An amber weather warning has been issued across a part of the Scottish Borders as Storm Ciara begins to cause chaos throughout the country.
The Met Office issued the high-alert for the Jedburgh, Melrose and Kelso areas.
Heavy rain is expected to hit the region throughout the weekend.
The amber warning has been put in place for Sunday between 2am and 10am.
STV meteorologist Sean Batty said: “Central and southern Scotland will experience rainfall throughout Saturday night and into Sunday morning.
“There will be heavier bursts at times, with a focus across the southern portion of the Borders.
“This is very likely to lead to flooding issues with rivers running high and possibly bursting their banks.
“The areas at highest risk look to be east of Langholm and from Jedburgh and Hawick southwards.
“This means that people living around the Jed Water, River Teviot and Borthwick Water will need to stay up-to-date with all the latest information from Sepa.
“There is also a risk of flooding which extends across most of the Borders and eastern Dumfries and Galloway, but the area above is most at risk.
“The worst of the rain will move away on Sunday morning and be replaced with blustery heavy showers.
“That being said, flooding issues could still occur into Monday due to water running off the hills.”
High winds are already causing travel disruption throughout Scotland.
Yellow weather warnings are in place with gusts of 75mph or higher possible in coastal areas and exposed locations.
Gusts of 63mph were recorded in South Uist, Tiree and Stornoway on Saturday afternoon.
Several bridges were closed to high-sided vehicles on Saturday with the Erskine, Dornoch, Skye and Kessock bridges among those affected while a 40mph limit was put in place on the Queensferry Crossing.
Ferry passengers also faced disruption with many Caledonian MacBrayne services cancelled due to the weather conditions.
Robert Morrison, Caledonian MacBrayne’s director of operations, said: “Weather for the weekend is looking extremely problematic as far as delivering a scheduled timetable.
“There is a very high possibility of weather related disruption to services across all 28 of our routes so people should be aware of this before setting off on their journey.
“We will of course be looking keep sailings running when conditions allow.
“I would urge passengers to allow extra time for their journey, keep track of the status of their sailing on the website or on social media and be prepared for delays and cancellations.”
Storm Ciara, a low-pressure system, developed in the North Atlantic and has tracked eastwards towards the UK and Ireland over recent days.
It is expected to lead to delays and disruption on roads, railways and ferries, with possible flooding to homes and businesses and short-term losses of power.
Wind gusts are forecast to reach 50-60mph across many inland areas.
The Scottish Environment Protection Agency has issued 15 flood alerts and 17 flood warnings.
Police across the country have issued safety warnings.
Network Rail said that winds of up to 90mph are expected on the West Highland Line and the Inverness to Kyle of Lochalsh routes on Sunday and said that services will be suspended during the worst of the weather.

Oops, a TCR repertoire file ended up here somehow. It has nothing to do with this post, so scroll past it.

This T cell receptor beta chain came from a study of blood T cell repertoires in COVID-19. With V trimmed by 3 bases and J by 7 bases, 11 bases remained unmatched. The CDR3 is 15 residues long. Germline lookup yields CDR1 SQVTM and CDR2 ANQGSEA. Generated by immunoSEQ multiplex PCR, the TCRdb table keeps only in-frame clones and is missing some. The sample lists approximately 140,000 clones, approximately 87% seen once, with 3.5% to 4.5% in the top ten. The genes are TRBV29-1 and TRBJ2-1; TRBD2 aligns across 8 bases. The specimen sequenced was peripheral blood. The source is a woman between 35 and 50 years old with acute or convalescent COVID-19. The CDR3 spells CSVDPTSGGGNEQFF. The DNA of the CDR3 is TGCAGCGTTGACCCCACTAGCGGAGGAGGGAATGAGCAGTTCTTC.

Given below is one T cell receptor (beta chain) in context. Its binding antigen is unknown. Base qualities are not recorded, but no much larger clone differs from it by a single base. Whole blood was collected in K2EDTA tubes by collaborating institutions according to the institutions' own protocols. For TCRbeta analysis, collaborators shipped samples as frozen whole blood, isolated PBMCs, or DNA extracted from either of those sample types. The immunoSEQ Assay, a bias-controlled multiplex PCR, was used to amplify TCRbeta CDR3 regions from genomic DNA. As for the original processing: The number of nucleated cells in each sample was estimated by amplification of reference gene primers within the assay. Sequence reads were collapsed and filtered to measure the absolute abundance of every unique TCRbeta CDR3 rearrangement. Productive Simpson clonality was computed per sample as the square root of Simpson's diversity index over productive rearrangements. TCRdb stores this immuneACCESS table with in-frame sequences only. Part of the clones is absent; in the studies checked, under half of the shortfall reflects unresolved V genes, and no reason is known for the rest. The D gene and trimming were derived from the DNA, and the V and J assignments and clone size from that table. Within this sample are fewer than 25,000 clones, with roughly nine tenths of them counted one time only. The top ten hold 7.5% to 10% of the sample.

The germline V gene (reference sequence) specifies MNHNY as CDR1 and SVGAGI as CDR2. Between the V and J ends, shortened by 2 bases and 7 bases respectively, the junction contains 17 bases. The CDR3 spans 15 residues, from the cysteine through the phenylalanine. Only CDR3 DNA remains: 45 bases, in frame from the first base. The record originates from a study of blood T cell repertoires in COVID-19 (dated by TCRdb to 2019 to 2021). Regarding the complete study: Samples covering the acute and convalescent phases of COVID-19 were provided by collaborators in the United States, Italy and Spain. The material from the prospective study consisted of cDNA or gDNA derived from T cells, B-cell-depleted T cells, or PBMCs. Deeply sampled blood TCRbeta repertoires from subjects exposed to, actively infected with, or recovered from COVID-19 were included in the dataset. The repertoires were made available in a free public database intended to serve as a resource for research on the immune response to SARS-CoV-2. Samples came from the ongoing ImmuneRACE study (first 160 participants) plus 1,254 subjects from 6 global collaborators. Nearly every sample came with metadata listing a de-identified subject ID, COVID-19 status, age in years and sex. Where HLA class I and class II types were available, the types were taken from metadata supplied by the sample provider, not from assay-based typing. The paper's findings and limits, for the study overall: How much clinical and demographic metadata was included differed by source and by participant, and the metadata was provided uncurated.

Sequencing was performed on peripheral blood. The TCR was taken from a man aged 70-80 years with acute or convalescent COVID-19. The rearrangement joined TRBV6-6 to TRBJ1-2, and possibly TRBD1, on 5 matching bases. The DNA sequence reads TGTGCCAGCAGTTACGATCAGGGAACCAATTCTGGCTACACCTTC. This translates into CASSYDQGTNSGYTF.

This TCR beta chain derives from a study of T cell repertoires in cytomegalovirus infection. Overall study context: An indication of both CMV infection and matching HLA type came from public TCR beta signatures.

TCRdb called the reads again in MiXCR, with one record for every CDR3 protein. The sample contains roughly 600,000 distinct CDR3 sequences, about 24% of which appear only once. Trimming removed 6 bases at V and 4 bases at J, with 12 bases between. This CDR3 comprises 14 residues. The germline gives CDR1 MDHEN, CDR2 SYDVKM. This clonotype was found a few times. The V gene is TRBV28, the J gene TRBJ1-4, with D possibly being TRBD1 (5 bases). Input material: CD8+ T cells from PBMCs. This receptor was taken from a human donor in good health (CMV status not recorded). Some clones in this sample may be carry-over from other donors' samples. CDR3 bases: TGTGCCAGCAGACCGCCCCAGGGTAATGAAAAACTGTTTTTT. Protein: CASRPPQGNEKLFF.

The company tweeted: “We expect extreme winds of 80-90mph to affect the West Highland Line and Inverness – Kyle of Lochalsh tomorrow.
“Services will be suspended on those routes during the worst of the weather tomorrow. It’s not safe to run in these conditions.
“Once the storm passes, we’ll inspect both routes with locomotives on Monday at first light for obstructions before reopening.”
Stay safe in a storm
Before the storm:
- Secure loose objects such as ladders, garden furniture or anything else that could be blown into windows and other glazing and break them.
- Close and securely fasten doors and windows, particularly those on the windward side of the house, and especially large doors such as those on garages.
- Park vehicles in a garage, if available; otherwise keep them clear of buildings, trees, walls and fences.
- Close and secure loft trapdoors with bolts.
- If the house is fitted with storm shutters over the windows then ensure that these are closed and fastened.
- If chimney stacks are tall and in poor condition, move beds away from areas directly below them.
During the storm:
- Stay indoors as much as possible.
- If you do go out, try not to walk or shelter close to buildings and trees.
- Keep away from the sheltered side of boundary walls and fences – if these structures fail, they will collapse on this side.
- Do not go outside to repair damage while the storm is in progress.
- If possible, enter and leave your house through doors in the sheltered side, closing them behind you.
- Open internal doors only as needed, and close them behind you.
- Take care when driving on exposed routes such as bridges, or high open roads, delay your journey or find alternative routes if possible.
- Slow down and be aware of side winds, particular care should be taken if you are towing or are a high-sided vehicle.
- Do not drive unless your journey is really necessary.
After the storm:
- Be careful not to touch any electrical/telephone cables that have been blown down or are still hanging.
- Do not walk too close to walls, buildings and trees as they could have been weakened.
- Make sure that any vulnerable neighbours or relatives are safe and help them make arrangements for any repairs.
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